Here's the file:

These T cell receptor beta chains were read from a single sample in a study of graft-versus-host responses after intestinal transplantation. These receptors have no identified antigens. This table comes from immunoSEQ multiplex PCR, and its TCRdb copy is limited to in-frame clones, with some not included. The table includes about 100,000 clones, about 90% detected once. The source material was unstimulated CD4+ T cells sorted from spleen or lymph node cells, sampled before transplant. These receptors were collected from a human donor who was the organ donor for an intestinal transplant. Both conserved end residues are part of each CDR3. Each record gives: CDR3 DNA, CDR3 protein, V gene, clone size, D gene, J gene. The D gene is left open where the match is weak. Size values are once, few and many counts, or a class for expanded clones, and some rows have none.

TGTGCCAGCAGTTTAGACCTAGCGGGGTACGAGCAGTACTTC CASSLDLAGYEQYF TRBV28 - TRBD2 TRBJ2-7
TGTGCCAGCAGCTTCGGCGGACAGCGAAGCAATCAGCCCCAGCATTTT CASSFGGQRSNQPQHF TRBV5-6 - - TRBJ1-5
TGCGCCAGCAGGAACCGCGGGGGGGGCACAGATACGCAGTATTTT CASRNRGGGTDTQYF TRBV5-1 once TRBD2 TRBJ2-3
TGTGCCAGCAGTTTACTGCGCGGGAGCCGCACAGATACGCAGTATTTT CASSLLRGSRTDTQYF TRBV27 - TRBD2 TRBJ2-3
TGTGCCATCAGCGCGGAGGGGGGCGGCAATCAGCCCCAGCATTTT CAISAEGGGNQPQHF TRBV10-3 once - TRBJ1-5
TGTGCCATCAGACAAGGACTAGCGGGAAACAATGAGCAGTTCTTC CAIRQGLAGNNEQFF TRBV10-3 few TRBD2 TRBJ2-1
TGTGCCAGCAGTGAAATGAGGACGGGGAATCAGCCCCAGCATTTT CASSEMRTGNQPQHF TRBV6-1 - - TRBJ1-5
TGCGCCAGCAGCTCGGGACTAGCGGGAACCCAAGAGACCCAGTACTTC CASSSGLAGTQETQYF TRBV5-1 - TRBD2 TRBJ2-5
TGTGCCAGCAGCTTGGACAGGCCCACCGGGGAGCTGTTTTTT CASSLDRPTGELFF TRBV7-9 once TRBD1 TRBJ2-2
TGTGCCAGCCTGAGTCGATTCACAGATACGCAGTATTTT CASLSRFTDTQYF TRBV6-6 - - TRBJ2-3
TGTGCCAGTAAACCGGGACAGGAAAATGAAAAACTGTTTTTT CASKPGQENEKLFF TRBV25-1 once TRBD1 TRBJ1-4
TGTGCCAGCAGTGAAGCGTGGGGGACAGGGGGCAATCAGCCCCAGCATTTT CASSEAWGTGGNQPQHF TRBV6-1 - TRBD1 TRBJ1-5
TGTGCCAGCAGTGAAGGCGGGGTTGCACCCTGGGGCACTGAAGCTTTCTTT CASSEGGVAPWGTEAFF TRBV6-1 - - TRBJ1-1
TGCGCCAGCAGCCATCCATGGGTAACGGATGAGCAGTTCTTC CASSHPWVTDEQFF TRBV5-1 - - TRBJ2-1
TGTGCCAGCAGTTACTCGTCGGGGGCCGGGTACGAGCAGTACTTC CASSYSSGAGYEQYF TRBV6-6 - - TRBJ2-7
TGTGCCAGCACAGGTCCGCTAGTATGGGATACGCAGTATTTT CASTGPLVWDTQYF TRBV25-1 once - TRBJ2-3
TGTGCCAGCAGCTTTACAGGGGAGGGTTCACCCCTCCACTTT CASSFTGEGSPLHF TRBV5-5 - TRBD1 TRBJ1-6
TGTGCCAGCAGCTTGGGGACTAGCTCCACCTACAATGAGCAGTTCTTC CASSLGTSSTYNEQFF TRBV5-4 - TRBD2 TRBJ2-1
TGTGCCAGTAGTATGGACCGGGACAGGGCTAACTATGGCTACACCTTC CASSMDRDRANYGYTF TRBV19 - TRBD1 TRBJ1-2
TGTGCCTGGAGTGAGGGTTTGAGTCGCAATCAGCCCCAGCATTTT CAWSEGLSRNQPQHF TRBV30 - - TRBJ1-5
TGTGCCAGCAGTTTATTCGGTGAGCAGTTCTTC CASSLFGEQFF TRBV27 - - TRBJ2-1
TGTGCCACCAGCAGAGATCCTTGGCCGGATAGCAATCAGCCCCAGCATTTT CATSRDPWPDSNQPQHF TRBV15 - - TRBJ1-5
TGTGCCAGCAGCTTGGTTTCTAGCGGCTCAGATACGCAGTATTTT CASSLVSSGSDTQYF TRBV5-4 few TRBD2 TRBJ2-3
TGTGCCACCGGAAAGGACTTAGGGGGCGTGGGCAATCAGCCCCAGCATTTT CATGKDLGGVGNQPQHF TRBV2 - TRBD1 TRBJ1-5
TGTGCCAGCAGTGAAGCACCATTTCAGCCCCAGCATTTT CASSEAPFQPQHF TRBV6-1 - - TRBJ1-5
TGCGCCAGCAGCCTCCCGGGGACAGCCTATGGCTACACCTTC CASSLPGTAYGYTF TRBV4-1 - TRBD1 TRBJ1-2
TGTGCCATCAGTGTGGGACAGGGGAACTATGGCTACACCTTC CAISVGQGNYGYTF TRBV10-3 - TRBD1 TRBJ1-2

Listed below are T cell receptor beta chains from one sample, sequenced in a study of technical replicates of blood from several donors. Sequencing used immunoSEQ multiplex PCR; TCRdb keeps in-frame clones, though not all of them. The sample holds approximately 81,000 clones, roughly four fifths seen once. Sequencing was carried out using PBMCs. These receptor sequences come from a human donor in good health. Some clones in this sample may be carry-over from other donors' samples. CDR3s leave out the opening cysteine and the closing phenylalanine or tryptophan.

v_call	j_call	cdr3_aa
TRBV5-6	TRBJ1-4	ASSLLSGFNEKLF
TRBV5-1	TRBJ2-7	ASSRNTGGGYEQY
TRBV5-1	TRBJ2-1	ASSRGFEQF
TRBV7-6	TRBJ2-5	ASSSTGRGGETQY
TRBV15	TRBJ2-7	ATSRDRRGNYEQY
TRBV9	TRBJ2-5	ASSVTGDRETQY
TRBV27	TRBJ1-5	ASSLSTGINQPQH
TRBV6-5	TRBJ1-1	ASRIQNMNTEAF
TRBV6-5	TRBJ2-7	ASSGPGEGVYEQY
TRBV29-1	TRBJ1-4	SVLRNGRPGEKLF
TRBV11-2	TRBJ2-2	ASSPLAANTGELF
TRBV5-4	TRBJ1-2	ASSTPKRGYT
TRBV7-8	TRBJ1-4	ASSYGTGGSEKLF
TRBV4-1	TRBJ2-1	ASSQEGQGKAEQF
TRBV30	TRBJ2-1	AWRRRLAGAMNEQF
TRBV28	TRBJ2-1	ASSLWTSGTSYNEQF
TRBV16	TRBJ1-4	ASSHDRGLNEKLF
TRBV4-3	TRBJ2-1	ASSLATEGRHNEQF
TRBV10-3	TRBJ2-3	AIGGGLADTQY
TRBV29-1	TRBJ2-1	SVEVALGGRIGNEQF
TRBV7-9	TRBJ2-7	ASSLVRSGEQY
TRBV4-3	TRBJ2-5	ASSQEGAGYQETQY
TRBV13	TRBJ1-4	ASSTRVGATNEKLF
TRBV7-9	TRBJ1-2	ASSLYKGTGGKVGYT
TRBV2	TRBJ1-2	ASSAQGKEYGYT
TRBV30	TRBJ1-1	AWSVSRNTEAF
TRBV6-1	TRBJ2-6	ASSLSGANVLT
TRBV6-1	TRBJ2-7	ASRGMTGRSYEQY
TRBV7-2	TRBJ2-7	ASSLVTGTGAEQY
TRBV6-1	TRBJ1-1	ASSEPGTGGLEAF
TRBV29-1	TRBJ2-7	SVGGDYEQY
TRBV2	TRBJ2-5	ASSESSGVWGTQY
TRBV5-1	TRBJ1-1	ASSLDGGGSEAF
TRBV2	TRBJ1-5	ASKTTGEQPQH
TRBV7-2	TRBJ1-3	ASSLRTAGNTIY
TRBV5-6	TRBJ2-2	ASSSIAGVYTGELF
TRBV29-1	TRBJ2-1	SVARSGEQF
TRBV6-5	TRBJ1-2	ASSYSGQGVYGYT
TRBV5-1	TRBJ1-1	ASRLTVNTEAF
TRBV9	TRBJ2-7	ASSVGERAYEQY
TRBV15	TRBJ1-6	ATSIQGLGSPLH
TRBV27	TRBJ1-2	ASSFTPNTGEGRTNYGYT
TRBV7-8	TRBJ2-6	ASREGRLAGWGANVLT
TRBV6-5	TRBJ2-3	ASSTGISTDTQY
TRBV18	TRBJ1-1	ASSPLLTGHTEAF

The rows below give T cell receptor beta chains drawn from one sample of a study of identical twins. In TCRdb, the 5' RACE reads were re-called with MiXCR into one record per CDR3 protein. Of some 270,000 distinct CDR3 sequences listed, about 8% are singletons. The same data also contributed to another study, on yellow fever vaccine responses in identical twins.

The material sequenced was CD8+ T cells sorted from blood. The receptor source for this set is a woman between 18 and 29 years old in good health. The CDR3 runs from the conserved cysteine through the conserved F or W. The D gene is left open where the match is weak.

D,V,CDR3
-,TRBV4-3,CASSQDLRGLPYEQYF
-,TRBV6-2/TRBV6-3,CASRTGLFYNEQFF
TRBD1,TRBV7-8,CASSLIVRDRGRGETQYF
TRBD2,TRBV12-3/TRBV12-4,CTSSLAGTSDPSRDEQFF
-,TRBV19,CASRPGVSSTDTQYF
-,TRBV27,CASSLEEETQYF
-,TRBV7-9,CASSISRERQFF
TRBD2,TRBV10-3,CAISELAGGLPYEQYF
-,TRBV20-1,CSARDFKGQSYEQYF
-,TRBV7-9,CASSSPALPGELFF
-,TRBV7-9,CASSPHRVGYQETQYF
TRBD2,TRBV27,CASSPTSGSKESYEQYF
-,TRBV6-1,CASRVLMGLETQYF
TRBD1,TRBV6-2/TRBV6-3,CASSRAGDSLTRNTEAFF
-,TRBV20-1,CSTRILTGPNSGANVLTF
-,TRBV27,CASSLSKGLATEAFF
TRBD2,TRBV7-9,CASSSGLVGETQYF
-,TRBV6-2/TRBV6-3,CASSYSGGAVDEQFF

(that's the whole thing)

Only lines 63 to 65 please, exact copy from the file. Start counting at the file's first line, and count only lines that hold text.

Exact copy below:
TRBV5-1	TRBJ1-1	ASSLDGGGSEAF
TRBV2	TRBJ1-5	ASKTTGEQPQH
TRBV7-2	TRBJ1-3	ASSLRTAGNTIY